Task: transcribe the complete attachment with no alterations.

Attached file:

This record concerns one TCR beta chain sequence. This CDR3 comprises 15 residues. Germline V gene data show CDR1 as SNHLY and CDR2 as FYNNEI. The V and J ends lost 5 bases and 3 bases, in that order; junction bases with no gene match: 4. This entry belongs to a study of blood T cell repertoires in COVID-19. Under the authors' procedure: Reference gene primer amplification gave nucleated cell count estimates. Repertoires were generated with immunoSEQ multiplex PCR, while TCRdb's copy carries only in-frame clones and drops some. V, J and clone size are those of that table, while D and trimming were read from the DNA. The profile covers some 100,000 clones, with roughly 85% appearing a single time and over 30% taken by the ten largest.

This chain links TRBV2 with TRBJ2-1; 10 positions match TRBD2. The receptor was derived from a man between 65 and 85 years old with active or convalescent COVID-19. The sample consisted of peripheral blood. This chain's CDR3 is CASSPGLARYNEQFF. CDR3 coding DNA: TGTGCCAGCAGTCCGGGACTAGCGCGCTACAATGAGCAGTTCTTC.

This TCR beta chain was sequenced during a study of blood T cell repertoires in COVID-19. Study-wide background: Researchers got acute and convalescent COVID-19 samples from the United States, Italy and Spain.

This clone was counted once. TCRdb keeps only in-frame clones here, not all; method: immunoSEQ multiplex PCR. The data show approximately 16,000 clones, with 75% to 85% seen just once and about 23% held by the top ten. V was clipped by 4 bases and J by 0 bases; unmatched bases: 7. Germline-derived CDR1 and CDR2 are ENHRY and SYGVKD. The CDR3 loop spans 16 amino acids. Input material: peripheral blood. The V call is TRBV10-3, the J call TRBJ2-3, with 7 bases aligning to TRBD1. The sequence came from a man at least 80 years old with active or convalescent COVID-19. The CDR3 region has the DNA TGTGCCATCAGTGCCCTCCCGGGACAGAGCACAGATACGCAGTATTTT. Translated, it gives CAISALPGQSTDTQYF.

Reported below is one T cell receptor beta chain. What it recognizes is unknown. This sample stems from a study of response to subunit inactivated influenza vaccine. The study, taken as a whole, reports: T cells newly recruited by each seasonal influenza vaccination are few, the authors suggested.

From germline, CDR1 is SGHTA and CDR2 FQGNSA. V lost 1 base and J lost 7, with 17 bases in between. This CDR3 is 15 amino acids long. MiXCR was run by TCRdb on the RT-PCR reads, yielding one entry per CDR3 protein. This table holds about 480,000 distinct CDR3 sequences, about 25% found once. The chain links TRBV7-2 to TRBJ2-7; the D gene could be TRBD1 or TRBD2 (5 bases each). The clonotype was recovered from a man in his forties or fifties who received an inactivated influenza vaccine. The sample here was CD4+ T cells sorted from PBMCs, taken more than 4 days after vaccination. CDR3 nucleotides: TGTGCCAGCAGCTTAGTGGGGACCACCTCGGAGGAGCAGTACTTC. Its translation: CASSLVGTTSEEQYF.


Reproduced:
This record concerns one TCR beta chain sequence. This CDR3 comprises 15 residues. Germline V gene data show CDR1 as SNHLY and CDR2 as FYNNEI. The V and J ends lost 5 bases and 3 bases, in that order; junction bases with no gene match: 4. This entry belongs to a study of blood T cell repertoires in COVID-19. Under the authors' procedure: Reference gene primer amplification gave nucleated cell count estimates. Repertoires were generated with immunoSEQ multiplex PCR, while TCRdb's copy carries only in-frame clones and drops some. V, J and clone size are those of that table, while D and trimming were read from the DNA. The profile covers some 100,000 clones, with roughly 85% appearing a single time and over 30% taken by the ten largest.

This chain links TRBV2 with TRBJ2-1; 10 positions match TRBD2. The receptor was derived from a man between 65 and 85 years old with active or convalescent COVID-19. The sample consisted of peripheral blood. This chain's CDR3 is CASSPGLARYNEQFF. CDR3 coding DNA: TGTGCCAGCAGTCCGGGACTAGCGCGCTACAATGAGCAGTTCTTC.

This TCR beta chain was sequenced during a study of blood T cell repertoires in COVID-19. Study-wide background: Researchers got acute and convalescent COVID-19 samples from the United States, Italy and Spain.

This clone was counted once. TCRdb keeps only in-frame clones here, not all; method: immunoSEQ multiplex PCR. The data show approximately 16,000 clones, with 75% to 85% seen just once and about 23% held by the top ten. V was clipped by 4 bases and J by 0 bases; unmatched bases: 7. Germline-derived CDR1 and CDR2 are ENHRY and SYGVKD. The CDR3 loop spans 16 amino acids. Input material: peripheral blood. The V call is TRBV10-3, the J call TRBJ2-3, with 7 bases aligning to TRBD1. The sequence came from a man at least 80 years old with active or convalescent COVID-19. The CDR3 region has the DNA TGTGCCATCAGTGCCCTCCCGGGACAGAGCACAGATACGCAGTATTTT. Translated, it gives CAISALPGQSTDTQYF.

Reported below is one T cell receptor beta chain. What it recognizes is unknown. This sample stems from a study of response to subunit inactivated influenza vaccine. The study, taken as a whole, reports: T cells newly recruited by each seasonal influenza vaccination are few, the authors suggested.

From germline, CDR1 is SGHTA and CDR2 FQGNSA. V lost 1 base and J lost 7, with 17 bases in between. This CDR3 is 15 amino acids long. MiXCR was run by TCRdb on the RT-PCR reads, yielding one entry per CDR3 protein. This table holds about 480,000 distinct CDR3 sequences, about 25% found once. The chain links TRBV7-2 to TRBJ2-7; the D gene could be TRBD1 or TRBD2 (5 bases each). The clonotype was recovered from a man in his forties or fifties who received an inactivated influenza vaccine. The sample here was CD4+ T cells sorted from PBMCs, taken more than 4 days after vaccination. CDR3 nucleotides: TGTGCCAGCAGCTTAGTGGGGACCACCTCGGAGGAGCAGTACTTC. Its translation: CASSLVGTTSEEQYF.